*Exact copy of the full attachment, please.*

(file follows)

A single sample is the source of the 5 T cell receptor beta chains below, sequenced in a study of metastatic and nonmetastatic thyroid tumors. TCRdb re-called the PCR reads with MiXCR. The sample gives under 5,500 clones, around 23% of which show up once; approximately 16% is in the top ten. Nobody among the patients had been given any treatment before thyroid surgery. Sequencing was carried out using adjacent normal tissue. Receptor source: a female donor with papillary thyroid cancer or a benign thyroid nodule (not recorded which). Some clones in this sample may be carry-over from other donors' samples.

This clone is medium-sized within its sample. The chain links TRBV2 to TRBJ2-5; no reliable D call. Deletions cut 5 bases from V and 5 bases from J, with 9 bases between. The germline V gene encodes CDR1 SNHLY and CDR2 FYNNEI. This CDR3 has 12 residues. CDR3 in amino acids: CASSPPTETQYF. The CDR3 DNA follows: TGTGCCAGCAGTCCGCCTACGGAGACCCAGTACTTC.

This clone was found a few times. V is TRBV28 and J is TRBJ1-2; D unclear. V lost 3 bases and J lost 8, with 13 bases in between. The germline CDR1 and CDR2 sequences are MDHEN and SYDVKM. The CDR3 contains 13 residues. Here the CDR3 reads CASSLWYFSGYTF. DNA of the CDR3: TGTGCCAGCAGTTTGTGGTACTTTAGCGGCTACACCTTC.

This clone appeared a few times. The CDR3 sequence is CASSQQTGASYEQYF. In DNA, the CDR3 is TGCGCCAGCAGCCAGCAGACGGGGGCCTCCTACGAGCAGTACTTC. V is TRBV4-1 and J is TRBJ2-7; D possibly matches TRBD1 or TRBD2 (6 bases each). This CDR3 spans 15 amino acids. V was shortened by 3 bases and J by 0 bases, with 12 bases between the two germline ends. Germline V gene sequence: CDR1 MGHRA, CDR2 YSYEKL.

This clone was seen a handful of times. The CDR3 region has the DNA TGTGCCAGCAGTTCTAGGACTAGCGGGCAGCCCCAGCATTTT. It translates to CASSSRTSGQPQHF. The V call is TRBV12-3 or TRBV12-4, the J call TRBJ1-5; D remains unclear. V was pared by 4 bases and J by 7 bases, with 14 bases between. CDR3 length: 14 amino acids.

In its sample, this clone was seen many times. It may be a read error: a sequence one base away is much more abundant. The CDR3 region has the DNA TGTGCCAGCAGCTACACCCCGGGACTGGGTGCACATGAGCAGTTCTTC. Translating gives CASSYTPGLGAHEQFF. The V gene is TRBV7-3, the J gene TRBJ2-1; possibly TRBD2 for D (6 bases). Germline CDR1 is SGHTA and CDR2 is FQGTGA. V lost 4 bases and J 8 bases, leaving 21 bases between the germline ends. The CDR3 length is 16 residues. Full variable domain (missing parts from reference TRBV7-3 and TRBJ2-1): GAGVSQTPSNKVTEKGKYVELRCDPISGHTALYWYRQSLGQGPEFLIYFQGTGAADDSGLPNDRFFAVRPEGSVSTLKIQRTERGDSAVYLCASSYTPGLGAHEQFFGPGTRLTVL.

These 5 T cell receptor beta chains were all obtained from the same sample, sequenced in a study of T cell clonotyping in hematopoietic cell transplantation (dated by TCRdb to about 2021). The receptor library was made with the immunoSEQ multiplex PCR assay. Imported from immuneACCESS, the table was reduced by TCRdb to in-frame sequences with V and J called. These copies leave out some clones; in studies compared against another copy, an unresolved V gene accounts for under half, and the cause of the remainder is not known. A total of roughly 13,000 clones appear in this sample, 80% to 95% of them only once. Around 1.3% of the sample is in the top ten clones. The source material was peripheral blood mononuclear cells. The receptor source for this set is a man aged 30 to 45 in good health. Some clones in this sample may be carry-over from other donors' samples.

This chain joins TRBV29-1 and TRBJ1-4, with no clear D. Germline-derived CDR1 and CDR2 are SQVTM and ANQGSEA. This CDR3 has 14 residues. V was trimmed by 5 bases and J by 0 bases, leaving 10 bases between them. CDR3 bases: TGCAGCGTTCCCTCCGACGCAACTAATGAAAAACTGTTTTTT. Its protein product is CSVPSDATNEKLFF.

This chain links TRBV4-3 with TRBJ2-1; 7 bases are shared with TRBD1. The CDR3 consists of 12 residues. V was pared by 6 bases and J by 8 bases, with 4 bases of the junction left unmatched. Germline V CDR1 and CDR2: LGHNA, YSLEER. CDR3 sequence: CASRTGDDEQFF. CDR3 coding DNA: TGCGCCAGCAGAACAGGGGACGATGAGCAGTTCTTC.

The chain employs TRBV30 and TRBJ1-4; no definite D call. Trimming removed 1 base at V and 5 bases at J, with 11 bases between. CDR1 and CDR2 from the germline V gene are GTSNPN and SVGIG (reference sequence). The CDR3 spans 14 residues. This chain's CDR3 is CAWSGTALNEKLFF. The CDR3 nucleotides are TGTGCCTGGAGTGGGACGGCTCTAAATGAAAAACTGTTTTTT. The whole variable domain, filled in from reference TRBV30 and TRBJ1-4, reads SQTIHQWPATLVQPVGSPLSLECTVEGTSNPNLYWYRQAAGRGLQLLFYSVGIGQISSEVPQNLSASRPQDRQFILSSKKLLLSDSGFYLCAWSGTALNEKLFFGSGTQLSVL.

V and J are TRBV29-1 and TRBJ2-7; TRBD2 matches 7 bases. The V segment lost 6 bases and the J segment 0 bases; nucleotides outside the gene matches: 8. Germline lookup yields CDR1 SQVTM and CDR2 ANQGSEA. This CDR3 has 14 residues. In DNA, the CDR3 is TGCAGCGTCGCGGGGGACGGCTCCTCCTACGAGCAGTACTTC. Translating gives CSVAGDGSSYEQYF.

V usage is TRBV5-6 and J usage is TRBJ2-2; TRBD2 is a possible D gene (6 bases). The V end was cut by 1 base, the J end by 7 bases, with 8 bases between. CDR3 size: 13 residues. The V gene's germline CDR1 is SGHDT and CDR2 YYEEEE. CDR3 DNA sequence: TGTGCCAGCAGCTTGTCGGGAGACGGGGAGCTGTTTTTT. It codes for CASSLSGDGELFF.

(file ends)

A single sample is the source of the 5 T cell receptor beta chains below, sequenced in a study of metastatic and nonmetastatic thyroid tumors. TCRdb re-called the PCR reads with MiXCR. The sample gives under 5,500 clones, around 23% of which show up once; approximately 16% is in the top ten. Nobody among the patients had been given any treatment before thyroid surgery. Sequencing was carried out using adjacent normal tissue. Receptor source: a female donor with papillary thyroid cancer or a benign thyroid nodule (not recorded which). Some clones in this sample may be carry-over from other donors' samples.

This clone is medium-sized within its sample. The chain links TRBV2 to TRBJ2-5; no reliable D call. Deletions cut 5 bases from V and 5 bases from J, with 9 bases between. The germline V gene encodes CDR1 SNHLY and CDR2 FYNNEI. This CDR3 has 12 residues. CDR3 in amino acids: CASSPPTETQYF. The CDR3 DNA follows: TGTGCCAGCAGTCCGCCTACGGAGACCCAGTACTTC.

This clone was found a few times. V is TRBV28 and J is TRBJ1-2; D unclear. V lost 3 bases and J lost 8, with 13 bases in between. The germline CDR1 and CDR2 sequences are MDHEN and SYDVKM. The CDR3 contains 13 residues. Here the CDR3 reads CASSLWYFSGYTF. DNA of the CDR3: TGTGCCAGCAGTTTGTGGTACTTTAGCGGCTACACCTTC.

This clone appeared a few times. The CDR3 sequence is CASSQQTGASYEQYF. In DNA, the CDR3 is TGCGCCAGCAGCCAGCAGACGGGGGCCTCCTACGAGCAGTACTTC. V is TRBV4-1 and J is TRBJ2-7; D possibly matches TRBD1 or TRBD2 (6 bases each). This CDR3 spans 15 amino acids. V was shortened by 3 bases and J by 0 bases, with 12 bases between the two germline ends. Germline V gene sequence: CDR1 MGHRA, CDR2 YSYEKL.

This clone was seen a handful of times. The CDR3 region has the DNA TGTGCCAGCAGTTCTAGGACTAGCGGGCAGCCCCAGCATTTT. It translates to CASSSRTSGQPQHF. The V call is TRBV12-3 or TRBV12-4, the J call TRBJ1-5; D remains unclear. V was pared by 4 bases and J by 7 bases, with 14 bases between. CDR3 length: 14 amino acids.

In its sample, this clone was seen many times. It may be a read error: a sequence one base away is much more abundant. The CDR3 region has the DNA TGTGCCAGCAGCTACACCCCGGGACTGGGTGCACATGAGCAGTTCTTC. Translating gives CASSYTPGLGAHEQFF. The V gene is TRBV7-3, the J gene TRBJ2-1; possibly TRBD2 for D (6 bases). Germline CDR1 is SGHTA and CDR2 is FQGTGA. V lost 4 bases and J 8 bases, leaving 21 bases between the germline ends. The CDR3 length is 16 residues. Full variable domain (missing parts from reference TRBV7-3 and TRBJ2-1): GAGVSQTPSNKVTEKGKYVELRCDPISGHTALYWYRQSLGQGPEFLIYFQGTGAADDSGLPNDRFFAVRPEGSVSTLKIQRTERGDSAVYLCASSYTPGLGAHEQFFGPGTRLTVL.

These 5 T cell receptor beta chains were all obtained from the same sample, sequenced in a study of T cell clonotyping in hematopoietic cell transplantation (dated by TCRdb to about 2021). The receptor library was made with the immunoSEQ multiplex PCR assay. Imported from immuneACCESS, the table was reduced by TCRdb to in-frame sequences with V and J called. These copies leave out some clones; in studies compared against another copy, an unresolved V gene accounts for under half, and the cause of the remainder is not known. A total of roughly 13,000 clones appear in this sample, 80% to 95% of them only once. Around 1.3% of the sample is in the top ten clones. The source material was peripheral blood mononuclear cells. The receptor source for this set is a man aged 30 to 45 in good health. Some clones in this sample may be carry-over from other donors' samples.

This chain joins TRBV29-1 and TRBJ1-4, with no clear D. Germline-derived CDR1 and CDR2 are SQVTM and ANQGSEA. This CDR3 has 14 residues. V was trimmed by 5 bases and J by 0 bases, leaving 10 bases between them. CDR3 bases: TGCAGCGTTCCCTCCGACGCAACTAATGAAAAACTGTTTTTT. Its protein product is CSVPSDATNEKLFF.

This chain links TRBV4-3 with TRBJ2-1; 7 bases are shared with TRBD1. The CDR3 consists of 12 residues. V was pared by 6 bases and J by 8 bases, with 4 bases of the junction left unmatched. Germline V CDR1 and CDR2: LGHNA, YSLEER. CDR3 sequence: CASRTGDDEQFF. CDR3 coding DNA: TGCGCCAGCAGAACAGGGGACGATGAGCAGTTCTTC.

The chain employs TRBV30 and TRBJ1-4; no definite D call. Trimming removed 1 base at V and 5 bases at J, with 11 bases between. CDR1 and CDR2 from the germline V gene are GTSNPN and SVGIG (reference sequence). The CDR3 spans 14 residues. This chain's CDR3 is CAWSGTALNEKLFF. The CDR3 nucleotides are TGTGCCTGGAGTGGGACGGCTCTAAATGAAAAACTGTTTTTT. The whole variable domain, filled in from reference TRBV30 and TRBJ1-4, reads SQTIHQWPATLVQPVGSPLSLECTVEGTSNPNLYWYRQAAGRGLQLLFYSVGIGQISSEVPQNLSASRPQDRQFILSSKKLLLSDSGFYLCAWSGTALNEKLFFGSGTQLSVL.

V and J are TRBV29-1 and TRBJ2-7; TRBD2 matches 7 bases. The V segment lost 6 bases and the J segment 0 bases; nucleotides outside the gene matches: 8. Germline lookup yields CDR1 SQVTM and CDR2 ANQGSEA. This CDR3 has 14 residues. In DNA, the CDR3 is TGCAGCGTCGCGGGGGACGGCTCCTCCTACGAGCAGTACTTC. Translating gives CSVAGDGSSYEQYF.

V usage is TRBV5-6 and J usage is TRBJ2-2; TRBD2 is a possible D gene (6 bases). The V end was cut by 1 base, the J end by 7 bases, with 8 bases between. CDR3 size: 13 residues. The V gene's germline CDR1 is SGHDT and CDR2 YYEEEE. CDR3 DNA sequence: TGTGCCAGCAGCTTGTCGGGAGACGGGGAGCTGTTTTTT. It codes for CASSLSGDGELFF.